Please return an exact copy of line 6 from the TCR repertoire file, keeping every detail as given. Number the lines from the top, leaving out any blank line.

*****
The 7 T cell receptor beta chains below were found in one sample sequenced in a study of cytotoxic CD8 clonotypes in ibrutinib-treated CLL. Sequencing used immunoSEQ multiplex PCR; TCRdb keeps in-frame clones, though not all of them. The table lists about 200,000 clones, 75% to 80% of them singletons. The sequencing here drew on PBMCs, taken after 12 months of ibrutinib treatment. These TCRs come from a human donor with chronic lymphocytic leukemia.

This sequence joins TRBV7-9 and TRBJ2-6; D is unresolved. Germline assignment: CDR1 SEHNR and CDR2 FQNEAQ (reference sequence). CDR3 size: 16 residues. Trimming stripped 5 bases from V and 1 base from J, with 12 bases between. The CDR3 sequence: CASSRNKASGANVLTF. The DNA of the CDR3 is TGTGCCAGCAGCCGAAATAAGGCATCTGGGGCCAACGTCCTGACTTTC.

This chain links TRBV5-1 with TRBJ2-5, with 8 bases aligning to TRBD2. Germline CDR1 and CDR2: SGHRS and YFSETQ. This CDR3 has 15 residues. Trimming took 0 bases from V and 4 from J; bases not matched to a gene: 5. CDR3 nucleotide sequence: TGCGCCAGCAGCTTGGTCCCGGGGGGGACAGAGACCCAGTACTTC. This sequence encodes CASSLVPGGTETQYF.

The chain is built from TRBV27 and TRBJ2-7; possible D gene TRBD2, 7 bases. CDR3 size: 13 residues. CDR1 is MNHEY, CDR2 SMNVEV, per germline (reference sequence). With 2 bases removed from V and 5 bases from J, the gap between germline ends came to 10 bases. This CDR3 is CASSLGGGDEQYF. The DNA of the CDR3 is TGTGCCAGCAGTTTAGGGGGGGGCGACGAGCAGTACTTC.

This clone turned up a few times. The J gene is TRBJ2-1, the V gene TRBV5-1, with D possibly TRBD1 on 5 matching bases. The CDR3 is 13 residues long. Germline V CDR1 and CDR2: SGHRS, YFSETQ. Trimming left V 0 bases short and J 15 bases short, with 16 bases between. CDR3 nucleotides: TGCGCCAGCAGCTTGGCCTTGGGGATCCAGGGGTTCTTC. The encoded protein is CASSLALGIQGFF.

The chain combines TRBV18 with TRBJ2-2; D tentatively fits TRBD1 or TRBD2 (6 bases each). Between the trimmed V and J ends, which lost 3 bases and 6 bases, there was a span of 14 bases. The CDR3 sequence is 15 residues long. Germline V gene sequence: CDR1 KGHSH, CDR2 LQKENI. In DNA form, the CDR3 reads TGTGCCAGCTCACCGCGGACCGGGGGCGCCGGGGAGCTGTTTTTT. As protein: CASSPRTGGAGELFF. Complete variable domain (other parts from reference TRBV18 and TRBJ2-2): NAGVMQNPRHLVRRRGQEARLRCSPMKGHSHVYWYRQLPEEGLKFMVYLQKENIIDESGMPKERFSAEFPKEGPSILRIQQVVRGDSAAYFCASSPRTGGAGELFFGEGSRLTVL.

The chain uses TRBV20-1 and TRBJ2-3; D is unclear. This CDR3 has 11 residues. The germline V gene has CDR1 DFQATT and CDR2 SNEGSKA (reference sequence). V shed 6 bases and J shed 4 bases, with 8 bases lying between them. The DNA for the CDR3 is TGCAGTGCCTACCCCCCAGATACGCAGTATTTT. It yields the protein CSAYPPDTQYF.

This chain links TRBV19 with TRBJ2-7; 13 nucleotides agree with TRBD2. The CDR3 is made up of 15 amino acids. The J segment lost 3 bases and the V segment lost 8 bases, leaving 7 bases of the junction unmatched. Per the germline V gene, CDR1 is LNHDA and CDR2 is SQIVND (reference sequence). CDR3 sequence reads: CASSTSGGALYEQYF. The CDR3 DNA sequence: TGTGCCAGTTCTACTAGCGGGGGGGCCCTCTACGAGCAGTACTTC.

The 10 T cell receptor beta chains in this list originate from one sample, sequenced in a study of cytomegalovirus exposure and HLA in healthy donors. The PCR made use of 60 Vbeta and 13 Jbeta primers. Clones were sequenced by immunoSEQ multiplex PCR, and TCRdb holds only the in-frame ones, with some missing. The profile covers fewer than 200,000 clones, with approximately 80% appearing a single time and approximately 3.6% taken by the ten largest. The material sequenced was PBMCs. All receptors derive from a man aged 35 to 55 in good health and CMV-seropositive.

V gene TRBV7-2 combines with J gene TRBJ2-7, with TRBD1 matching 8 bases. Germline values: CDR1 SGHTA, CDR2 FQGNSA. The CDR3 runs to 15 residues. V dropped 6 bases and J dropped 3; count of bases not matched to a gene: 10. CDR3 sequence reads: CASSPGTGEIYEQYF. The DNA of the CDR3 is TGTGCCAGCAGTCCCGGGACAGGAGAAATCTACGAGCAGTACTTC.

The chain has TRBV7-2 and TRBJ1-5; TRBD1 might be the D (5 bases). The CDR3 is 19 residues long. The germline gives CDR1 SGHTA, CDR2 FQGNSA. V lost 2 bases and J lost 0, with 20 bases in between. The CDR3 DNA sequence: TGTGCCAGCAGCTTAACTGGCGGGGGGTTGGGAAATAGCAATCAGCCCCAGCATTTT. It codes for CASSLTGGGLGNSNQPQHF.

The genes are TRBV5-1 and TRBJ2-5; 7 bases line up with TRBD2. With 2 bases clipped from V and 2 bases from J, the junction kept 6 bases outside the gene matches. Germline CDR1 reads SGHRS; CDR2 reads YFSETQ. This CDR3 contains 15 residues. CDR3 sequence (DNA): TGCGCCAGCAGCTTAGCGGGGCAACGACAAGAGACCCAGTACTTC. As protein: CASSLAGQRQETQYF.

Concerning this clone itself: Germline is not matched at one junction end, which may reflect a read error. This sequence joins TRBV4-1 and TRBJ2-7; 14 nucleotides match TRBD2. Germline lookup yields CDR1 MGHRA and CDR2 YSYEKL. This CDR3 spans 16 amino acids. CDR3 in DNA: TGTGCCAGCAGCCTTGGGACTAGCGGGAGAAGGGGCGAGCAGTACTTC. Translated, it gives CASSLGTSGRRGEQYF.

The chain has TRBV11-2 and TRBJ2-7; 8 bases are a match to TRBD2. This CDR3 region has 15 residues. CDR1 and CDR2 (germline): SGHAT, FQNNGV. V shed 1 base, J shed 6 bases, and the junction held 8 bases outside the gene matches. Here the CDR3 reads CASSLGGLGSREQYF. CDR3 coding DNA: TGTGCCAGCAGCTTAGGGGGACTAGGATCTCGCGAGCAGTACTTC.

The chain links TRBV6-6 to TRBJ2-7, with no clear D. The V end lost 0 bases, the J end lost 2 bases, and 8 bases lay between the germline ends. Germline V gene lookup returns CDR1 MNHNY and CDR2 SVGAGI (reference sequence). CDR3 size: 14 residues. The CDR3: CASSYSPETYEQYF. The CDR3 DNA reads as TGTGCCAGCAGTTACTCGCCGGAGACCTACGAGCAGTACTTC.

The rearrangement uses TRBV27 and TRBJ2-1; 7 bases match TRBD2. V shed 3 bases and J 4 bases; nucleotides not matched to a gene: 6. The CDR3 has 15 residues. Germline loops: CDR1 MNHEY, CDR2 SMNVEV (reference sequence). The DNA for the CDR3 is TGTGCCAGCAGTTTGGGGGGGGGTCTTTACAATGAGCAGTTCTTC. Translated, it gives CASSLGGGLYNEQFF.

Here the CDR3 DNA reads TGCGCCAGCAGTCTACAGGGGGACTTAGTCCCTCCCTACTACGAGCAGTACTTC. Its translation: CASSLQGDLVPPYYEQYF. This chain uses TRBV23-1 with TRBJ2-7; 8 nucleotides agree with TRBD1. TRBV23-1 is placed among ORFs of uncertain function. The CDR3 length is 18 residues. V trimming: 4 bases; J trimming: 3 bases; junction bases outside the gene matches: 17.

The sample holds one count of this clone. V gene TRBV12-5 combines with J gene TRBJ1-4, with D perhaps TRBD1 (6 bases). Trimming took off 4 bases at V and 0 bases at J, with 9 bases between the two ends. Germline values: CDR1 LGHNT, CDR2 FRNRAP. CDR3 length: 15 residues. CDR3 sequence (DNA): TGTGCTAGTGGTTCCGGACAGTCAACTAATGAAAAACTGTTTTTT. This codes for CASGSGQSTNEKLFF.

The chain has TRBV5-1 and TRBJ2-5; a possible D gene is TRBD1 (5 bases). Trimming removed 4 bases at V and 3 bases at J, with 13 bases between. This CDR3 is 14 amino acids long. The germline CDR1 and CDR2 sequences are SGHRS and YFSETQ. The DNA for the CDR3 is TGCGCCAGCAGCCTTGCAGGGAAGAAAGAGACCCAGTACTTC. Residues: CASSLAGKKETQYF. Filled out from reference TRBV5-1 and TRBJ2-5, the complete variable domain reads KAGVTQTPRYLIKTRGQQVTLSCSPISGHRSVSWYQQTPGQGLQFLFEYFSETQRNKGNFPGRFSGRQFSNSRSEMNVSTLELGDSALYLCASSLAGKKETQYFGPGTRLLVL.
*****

The chain combines TRBV18 with TRBJ2-2; D tentatively fits TRBD1 or TRBD2 (6 bases each). Between the trimmed V and J ends, which lost 3 bases and 6 bases, there was a span of 14 bases. The CDR3 sequence is 15 residues long. Germline V gene sequence: CDR1 KGHSH, CDR2 LQKENI. In DNA form, the CDR3 reads TGTGCCAGCTCACCGCGGACCGGGGGCGCCGGGGAGCTGTTTTTT. As protein: CASSPRTGGAGELFF. Complete variable domain (other parts from reference TRBV18 and TRBJ2-2): NAGVMQNPRHLVRRRGQEARLRCSPMKGHSHVYWYRQLPEEGLKFMVYLQKENIIDESGMPKERFSAEFPKEGPSILRIQQVVRGDSAAYFCASSPRTGGAGELFFGEGSRLTVL.